“Now you listen to me, Melville,” she said, stern and imperious. “You drop that now. You hear? You just drop it right now. Forget you ever laid eyes on Joe Portside. For a start, he’s straight, so you’re barking up the wrong tree, but the main thing is, you make some kind of move on him and you’re going to get hurt. I mean, physically hurt. Someone like Joe Portside has a reputation to think about. Even if you try it on when the two of you are alone, no one around to witness it, he’s still going to kick the shit out of you, because if word got out that some little nancy-boy fluttered his eyelashes at big bad Joe Portside and didn’t have the shit kicked out of him, Joe’s life would not be worth living. Take it from one who’s been there. It’s not worth the risk.”

“But –”

“Look.” The Queen of the Sea’s expression and tone softened, and she got to her feet and laid her big, crimson-taloned hands on Mel’s shoulders. “Life is hard for everyone on board this floating fucking rustbucket, but it’s harder still for people like you and me. We have to watch our step every minute of every day. One wrong move, one word said to the wrong person at the wrong time, and we can land ourselves in a whole fuckload of trouble. It’s unfair, but that’s how it is, and the sooner you learn that, the better. So, do you promise me that you’re not even going to think about Joe Portside again?”

Mel nodded.

“Cross your heart and hope to die?”

Mel nodded more emphatically.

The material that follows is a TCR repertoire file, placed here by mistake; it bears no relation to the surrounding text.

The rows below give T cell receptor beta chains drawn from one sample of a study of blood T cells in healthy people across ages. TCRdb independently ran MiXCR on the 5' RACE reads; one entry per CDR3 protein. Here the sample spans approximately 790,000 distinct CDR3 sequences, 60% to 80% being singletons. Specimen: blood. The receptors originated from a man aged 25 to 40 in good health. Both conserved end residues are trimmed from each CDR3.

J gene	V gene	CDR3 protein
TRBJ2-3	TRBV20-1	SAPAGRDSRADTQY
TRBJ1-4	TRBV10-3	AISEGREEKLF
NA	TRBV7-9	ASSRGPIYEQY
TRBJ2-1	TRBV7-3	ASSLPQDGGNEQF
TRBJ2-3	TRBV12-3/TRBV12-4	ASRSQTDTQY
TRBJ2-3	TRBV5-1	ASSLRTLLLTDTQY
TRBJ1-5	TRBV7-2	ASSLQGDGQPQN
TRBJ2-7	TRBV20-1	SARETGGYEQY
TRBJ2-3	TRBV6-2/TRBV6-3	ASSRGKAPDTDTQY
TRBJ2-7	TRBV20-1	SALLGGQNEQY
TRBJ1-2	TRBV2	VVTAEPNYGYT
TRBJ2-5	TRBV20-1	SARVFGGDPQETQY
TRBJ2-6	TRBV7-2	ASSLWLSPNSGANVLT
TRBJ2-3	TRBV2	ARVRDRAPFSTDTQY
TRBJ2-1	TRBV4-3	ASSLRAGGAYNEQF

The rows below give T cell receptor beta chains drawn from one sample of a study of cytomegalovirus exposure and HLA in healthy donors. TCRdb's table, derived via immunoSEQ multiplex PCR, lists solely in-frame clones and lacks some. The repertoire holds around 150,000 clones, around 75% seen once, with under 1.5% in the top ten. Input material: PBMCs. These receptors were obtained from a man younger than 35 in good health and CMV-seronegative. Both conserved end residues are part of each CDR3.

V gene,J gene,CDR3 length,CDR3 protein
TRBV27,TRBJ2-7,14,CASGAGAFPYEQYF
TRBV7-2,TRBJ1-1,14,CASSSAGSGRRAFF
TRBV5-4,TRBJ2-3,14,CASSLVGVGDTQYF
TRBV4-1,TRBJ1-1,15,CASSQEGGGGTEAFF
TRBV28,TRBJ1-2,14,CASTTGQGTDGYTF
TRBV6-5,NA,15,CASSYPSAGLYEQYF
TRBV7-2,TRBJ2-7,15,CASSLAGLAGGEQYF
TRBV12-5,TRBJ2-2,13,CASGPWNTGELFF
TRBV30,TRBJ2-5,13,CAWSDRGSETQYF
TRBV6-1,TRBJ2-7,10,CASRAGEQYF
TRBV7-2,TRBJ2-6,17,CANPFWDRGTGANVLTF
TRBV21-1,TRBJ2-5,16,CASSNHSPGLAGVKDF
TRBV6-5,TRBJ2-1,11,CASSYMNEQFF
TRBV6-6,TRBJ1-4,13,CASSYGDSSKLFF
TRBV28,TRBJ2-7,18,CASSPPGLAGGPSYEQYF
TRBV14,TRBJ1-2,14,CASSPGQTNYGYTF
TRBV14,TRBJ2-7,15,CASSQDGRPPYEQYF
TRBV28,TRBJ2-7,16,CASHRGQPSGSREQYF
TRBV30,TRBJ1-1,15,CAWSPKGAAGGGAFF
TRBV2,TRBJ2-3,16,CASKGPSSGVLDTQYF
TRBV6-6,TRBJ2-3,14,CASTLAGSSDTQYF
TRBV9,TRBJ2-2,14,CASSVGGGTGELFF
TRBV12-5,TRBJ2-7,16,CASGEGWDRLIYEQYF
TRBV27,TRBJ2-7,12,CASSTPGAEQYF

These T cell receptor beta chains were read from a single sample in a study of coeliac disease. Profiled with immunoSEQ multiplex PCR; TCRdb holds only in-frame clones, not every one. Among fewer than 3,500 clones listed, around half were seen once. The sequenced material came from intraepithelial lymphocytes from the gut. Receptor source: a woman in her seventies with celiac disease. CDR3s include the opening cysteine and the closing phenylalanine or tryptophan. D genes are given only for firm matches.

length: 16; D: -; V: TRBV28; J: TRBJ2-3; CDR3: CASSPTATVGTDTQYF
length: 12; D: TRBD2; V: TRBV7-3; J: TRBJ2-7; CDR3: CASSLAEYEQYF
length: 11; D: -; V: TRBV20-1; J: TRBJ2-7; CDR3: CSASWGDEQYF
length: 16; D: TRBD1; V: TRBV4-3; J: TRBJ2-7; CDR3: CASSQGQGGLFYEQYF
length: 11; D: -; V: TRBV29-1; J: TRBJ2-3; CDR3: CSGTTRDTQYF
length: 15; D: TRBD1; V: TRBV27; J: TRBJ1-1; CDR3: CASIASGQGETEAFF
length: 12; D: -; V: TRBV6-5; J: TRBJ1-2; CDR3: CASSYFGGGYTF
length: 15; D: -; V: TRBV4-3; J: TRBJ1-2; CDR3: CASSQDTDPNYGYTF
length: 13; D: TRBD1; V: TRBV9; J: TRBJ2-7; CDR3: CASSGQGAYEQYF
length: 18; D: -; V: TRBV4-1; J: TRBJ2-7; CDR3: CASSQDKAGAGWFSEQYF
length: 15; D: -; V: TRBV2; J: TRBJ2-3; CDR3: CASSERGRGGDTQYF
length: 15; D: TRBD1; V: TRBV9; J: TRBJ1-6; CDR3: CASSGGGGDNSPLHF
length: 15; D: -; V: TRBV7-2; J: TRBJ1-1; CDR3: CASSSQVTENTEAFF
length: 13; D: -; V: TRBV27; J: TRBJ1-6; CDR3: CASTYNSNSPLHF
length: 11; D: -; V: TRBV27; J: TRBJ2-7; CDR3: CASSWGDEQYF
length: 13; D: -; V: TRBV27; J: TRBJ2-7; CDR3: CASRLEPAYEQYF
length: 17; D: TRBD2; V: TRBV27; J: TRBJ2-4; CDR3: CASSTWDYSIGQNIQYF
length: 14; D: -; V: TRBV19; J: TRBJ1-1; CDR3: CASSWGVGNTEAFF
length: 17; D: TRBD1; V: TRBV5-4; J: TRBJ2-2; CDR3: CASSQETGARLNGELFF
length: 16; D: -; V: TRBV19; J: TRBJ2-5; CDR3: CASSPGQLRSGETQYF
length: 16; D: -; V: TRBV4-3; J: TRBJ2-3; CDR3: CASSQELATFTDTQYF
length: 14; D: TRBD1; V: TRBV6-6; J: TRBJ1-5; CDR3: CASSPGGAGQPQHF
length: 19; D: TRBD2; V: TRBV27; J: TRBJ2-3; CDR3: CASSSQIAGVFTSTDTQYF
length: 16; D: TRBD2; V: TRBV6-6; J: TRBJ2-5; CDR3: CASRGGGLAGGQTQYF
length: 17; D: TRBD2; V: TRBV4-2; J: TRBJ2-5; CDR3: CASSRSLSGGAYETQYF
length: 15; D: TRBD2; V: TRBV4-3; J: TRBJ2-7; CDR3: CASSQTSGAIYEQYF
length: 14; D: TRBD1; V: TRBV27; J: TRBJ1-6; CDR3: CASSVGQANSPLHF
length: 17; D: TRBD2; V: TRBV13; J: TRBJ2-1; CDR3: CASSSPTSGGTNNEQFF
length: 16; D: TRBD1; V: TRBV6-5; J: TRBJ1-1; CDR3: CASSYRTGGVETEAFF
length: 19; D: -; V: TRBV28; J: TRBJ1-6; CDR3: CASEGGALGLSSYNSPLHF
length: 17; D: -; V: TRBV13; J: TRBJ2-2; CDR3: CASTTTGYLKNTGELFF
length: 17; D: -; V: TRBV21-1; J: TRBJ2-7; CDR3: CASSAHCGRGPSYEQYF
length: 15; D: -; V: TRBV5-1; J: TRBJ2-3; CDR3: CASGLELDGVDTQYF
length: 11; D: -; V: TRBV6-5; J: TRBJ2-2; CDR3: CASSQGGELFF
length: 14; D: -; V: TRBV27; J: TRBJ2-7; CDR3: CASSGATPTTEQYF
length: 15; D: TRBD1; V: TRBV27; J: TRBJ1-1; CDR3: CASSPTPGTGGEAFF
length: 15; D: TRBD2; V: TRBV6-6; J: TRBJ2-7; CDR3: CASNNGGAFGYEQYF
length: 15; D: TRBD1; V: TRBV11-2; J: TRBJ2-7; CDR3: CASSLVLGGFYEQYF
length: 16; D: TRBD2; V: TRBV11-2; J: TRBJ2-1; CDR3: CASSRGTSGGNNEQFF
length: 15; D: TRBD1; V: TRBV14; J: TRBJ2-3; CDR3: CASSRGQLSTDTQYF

“Well, good.” The Queen fished out a small lacy handkerchief from her cleavage. “Then let’s wipe that lipstick off your face, shall we? It just isn’t your shade.”

* * *

Mel left the Queen’s cabin disappointed and discontented. Usually the Queen’s advice was bang on the money, but in this case she was wrong. He knew she was wrong. He was not barking up the wrong tree, and he could prove it, if only he could somehow engineer a moment alone with Joe Portside.

* * *

In the event it was Joe who engineered the moment, by the simple expedient of leaving Mel a message in an empty matchbook placed carefully on the bar. As Mel walked by, Joe directed his attention to the matchbook with the minutest of nods, before moving swiftly off to greet an associate across the room with a clap on the shoulder and a raucous, bassy roar.

Reading the words scrawled inside the matchbook flap in scratchy, ungainly ballpoint capitals, Mel’s initial thought was that he must have made a mistake, that he had misinterpreted Joe’s nod, and that what he was looking at was nothing more than a jotted reminder of the venue for some recent knife-fight:

FORE HINGE
P DECK
MIDSHIPS SIDE
0600 TOMORROW

But as he reread the message, cupping the matchbook surreptitiously in his palm, he realised that Joe had chosen the perfect time and location for a secret rendezvous.